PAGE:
International Resource Panel

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International Resource Panel
IRP-logo.jpg
Formation 2007
Type Independent scientific panel
Key people Ernst Ulrich von Weizsäcker and Ashok Khosla (co-chairs)
Parent organisation UNEP
Website www.unep.org/resourcepanel

The International Resource Panel is a scientific panel of experts that aims to help nations use natural resources sustainably without compromising economic growth and human needs. It provides independent scientific assessments and expert advice on a variety of areas, including:

  • the volume of selected raw material reserves and how efficiently these resources are being used
  • the lifecycle-long environmental impacts of products and services created and consumed around the globe
  • options to meet human and economic needs with fewer or cleaner resources.

The Secretariat of the IRP is hosted by the United Nations Environment Programme (UNEP) through its office in Paris, France.

Structure of the IRP

Supported by a small Secretariat, the International Resource Panel comprises 30 expert members drawn from a wide range of academic institutions and scientific organisations (see table below). It is co-chaired by Ernst Ulrich von Weizsäcker, former Chairman of the Bundestag Environment Committee, and Ashok Khosla, President of the International Union for the Conservation of Nature (IUCN), and founder of the Indian non-profit organisation Development Alternatives. Its Steering Committee includes over 20 governments as well as the EC, OECD, UNEP and civil society organisations including the IUCN, World Business Council for Sustainable Development (WBCSD) and International Council for Science (ICSU).

History of the IRP

While climate change and biodiversity loss have emerged as the world’s most pressing environmental issue in recent decades, both issues are increasingly being seen as symptomatic of a broader problem of overuse of resources and lack of attention to the impacts on the environment they cause. The resources in question include materials (fossil fuels, biomass, construction minerals and metals), water, land and energy.

The 2005 Millennium Ecosystem Assessment found that rapid rises in human demands for natural resources have caused substantial and irreversible loss of biodiversity1 Our current rate of consumption of resources such as fossil fuels, metals, water and timber, is unsustainable and inequitable. WWF has pointed out that if we continue to consume resources at current levels, by 2050 we will need two planet’s worth of natural materials to support the human race.2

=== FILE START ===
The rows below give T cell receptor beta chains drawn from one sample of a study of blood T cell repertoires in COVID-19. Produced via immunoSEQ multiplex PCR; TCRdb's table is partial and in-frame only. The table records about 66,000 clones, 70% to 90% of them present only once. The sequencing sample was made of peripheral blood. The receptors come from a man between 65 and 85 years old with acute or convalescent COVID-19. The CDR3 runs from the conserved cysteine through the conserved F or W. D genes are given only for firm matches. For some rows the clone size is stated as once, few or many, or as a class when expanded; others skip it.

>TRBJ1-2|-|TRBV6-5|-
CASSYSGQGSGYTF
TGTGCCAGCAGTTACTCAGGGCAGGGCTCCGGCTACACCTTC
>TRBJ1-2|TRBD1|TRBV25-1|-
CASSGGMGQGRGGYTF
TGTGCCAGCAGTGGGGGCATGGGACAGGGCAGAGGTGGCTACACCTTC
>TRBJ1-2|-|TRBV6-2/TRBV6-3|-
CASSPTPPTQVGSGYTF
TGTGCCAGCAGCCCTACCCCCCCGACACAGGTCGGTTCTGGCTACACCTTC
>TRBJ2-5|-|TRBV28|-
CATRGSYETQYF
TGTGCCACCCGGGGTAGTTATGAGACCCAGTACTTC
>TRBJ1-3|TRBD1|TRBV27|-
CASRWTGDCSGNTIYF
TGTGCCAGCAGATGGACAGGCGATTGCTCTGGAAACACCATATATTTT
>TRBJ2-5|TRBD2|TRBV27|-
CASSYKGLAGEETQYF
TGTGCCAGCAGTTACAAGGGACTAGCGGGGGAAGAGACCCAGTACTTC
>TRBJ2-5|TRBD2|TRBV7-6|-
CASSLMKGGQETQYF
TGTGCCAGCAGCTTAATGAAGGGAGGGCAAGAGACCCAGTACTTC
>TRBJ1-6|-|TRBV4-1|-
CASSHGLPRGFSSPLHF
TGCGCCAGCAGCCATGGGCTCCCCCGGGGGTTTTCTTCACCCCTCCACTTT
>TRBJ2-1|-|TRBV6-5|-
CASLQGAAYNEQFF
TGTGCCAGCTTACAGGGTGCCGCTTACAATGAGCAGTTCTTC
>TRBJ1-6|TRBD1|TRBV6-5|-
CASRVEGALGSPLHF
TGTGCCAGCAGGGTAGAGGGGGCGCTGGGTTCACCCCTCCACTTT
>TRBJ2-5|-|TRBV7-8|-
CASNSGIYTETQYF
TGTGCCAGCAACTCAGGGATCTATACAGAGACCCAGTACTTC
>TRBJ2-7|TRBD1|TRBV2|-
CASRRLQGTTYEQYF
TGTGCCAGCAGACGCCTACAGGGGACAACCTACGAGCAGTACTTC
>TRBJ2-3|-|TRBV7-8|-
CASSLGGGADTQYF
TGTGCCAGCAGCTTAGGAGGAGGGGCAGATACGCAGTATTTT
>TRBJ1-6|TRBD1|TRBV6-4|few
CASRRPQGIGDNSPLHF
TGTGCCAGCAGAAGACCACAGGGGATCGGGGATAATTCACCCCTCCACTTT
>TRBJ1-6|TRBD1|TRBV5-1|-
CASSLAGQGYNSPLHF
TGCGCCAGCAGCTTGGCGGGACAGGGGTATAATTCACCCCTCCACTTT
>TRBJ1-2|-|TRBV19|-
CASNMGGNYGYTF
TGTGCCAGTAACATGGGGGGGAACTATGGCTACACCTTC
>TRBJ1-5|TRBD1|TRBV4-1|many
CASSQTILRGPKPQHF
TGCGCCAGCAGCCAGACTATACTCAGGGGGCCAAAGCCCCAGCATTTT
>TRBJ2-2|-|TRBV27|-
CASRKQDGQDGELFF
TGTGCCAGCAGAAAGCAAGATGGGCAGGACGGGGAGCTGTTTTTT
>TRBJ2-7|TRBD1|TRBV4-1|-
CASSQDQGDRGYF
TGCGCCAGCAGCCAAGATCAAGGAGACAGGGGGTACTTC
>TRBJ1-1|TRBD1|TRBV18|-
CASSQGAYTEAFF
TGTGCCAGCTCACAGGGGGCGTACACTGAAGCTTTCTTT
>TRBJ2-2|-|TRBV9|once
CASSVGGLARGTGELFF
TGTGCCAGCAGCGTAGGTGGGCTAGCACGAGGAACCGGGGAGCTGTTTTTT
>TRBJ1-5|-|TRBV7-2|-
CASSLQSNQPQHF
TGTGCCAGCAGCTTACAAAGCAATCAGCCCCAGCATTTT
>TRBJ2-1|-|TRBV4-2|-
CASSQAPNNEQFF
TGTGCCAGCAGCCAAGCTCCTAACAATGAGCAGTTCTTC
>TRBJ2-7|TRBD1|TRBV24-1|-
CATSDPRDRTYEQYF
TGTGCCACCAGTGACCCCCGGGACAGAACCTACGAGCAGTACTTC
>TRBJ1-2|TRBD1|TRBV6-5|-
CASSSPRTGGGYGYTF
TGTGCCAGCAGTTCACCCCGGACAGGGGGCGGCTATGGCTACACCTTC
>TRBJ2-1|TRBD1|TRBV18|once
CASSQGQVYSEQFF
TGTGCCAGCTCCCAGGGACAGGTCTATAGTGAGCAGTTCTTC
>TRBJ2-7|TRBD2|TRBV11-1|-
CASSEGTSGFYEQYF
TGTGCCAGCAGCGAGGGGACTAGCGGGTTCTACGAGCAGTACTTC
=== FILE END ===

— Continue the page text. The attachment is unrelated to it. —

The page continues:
The concept of sustainable use of resources was placed on the global governance agenda in 1992 at the United Nations Conference on Environment and Development or ‘Earth Summit’ in Rio d’Janiero, Brazil.3 By 2005, several leading international environmental organisations were undertaking disparate work related to natural resources. The OECD was investigating sustainable materials management,4 the European Commission put forward a new Strategy on the Sustainable Use of Natural Resources used in Europe5 and UNEP was conducting detailed studies into the way we use resources and their impacts.6

A need for science

As various authorities began shaping policies to encourage sustainable consumption and production, two issues emerged. One was that the field was lacking the kind of rigorous scientific assessments that underpinned research into other environmental disciplines, such as climate change (Intergovernmental Panel on Climate Change), biodiversity (Convention on Biological Diversity) and Ozone (Montreal Protocol). The other was that as raw materials are sourced, processed, manufactured into products, traded and consumed in locations around the world, any scientific assessments would need to be global in scope. Different regions also tended to treat the topic differently, depending on the volume of resources they used, methods they used to process resources and whether they had access to domestic resources or depended on imports.

International Resource Panel
The International Resource Panel provides scientific assessments related to the use of natural resources

The IRP was founded in 20077 as a way to address this void and support diverse efforts being made to shift the world towards sustainable consumption and production. By mid-2011, the IRP had released in-depth assessments on decoupling (the concept of separating economic growth from environmental degradation), biofuels, metal stocks, plus priority products and materials.8

The IRP will publish a further ten assessments over the next 18 months. These will cover topics such as greenhouse gas mitigation technologies, efficiency of water use, trade, plus land and soils.

By providing the best available scientific information on using resources efficiently, the IRP aims to help the world shift to a ‘green economy’, where patterns of consumption and production are sustainable, all citizens have equitable access to resources and the enduring quality of the global commons is assured.

Reports launched